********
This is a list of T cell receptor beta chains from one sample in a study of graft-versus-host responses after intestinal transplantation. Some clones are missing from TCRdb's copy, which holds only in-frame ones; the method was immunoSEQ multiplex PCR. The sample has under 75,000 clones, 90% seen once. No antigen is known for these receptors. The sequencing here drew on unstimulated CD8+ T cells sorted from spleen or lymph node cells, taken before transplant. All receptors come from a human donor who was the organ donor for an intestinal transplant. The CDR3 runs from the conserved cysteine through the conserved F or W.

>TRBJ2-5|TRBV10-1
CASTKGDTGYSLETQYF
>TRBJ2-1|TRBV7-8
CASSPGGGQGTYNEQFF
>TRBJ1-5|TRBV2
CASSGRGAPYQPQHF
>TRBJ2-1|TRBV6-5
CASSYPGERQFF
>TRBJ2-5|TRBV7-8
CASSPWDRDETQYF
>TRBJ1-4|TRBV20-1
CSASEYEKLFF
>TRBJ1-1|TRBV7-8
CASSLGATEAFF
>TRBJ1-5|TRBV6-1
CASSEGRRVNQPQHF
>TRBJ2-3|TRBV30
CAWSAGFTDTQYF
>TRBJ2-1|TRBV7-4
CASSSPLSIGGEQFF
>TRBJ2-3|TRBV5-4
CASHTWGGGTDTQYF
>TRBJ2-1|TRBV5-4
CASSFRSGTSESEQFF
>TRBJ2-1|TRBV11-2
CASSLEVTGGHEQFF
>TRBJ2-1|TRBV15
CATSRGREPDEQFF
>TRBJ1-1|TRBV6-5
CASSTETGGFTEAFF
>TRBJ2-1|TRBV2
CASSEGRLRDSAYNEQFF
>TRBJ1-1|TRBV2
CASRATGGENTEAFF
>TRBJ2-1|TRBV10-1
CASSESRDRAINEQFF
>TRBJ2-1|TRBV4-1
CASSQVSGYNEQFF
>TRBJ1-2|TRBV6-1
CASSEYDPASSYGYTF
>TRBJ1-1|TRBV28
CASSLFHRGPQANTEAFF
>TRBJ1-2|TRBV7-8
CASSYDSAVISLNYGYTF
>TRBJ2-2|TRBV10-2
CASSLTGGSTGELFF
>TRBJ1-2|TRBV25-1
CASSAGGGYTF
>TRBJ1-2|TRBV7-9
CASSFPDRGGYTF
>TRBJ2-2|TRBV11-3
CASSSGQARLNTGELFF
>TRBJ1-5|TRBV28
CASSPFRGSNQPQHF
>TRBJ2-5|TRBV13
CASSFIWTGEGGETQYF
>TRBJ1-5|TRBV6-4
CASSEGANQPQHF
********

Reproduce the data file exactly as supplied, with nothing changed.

This is a list of T cell receptor beta chains from one sample in a study of graft-versus-host responses after intestinal transplantation. Some clones are missing from TCRdb's copy, which holds only in-frame ones; the method was immunoSEQ multiplex PCR. The sample has under 75,000 clones, 90% seen once. No antigen is known for these receptors. The sequencing here drew on unstimulated CD8+ T cells sorted from spleen or lymph node cells, taken before transplant. All receptors come from a human donor who was the organ donor for an intestinal transplant. The CDR3 runs from the conserved cysteine through the conserved F or W.

>TRBJ2-5|TRBV10-1
CASTKGDTGYSLETQYF
>TRBJ2-1|TRBV7-8
CASSPGGGQGTYNEQFF
>TRBJ1-5|TRBV2
CASSGRGAPYQPQHF
>TRBJ2-1|TRBV6-5
CASSYPGERQFF
>TRBJ2-5|TRBV7-8
CASSPWDRDETQYF
>TRBJ1-4|TRBV20-1
CSASEYEKLFF
>TRBJ1-1|TRBV7-8
CASSLGATEAFF
>TRBJ1-5|TRBV6-1
CASSEGRRVNQPQHF
>TRBJ2-3|TRBV30
CAWSAGFTDTQYF
>TRBJ2-1|TRBV7-4
CASSSPLSIGGEQFF
>TRBJ2-3|TRBV5-4
CASHTWGGGTDTQYF
>TRBJ2-1|TRBV5-4
CASSFRSGTSESEQFF
>TRBJ2-1|TRBV11-2
CASSLEVTGGHEQFF
>TRBJ2-1|TRBV15
CATSRGREPDEQFF
>TRBJ1-1|TRBV6-5
CASSTETGGFTEAFF
>TRBJ2-1|TRBV2
CASSEGRLRDSAYNEQFF
>TRBJ1-1|TRBV2
CASRATGGENTEAFF
>TRBJ2-1|TRBV10-1
CASSESRDRAINEQFF
>TRBJ2-1|TRBV4-1
CASSQVSGYNEQFF
>TRBJ1-2|TRBV6-1
CASSEYDPASSYGYTF
>TRBJ1-1|TRBV28
CASSLFHRGPQANTEAFF
>TRBJ1-2|TRBV7-8
CASSYDSAVISLNYGYTF
>TRBJ2-2|TRBV10-2
CASSLTGGSTGELFF
>TRBJ1-2|TRBV25-1
CASSAGGGYTF
>TRBJ1-2|TRBV7-9
CASSFPDRGGYTF
>TRBJ2-2|TRBV11-3
CASSSGQARLNTGELFF
>TRBJ1-5|TRBV28
CASSPFRGSNQPQHF
>TRBJ2-5|TRBV13
CASSFIWTGEGGETQYF
>TRBJ1-5|TRBV6-4
CASSEGANQPQHF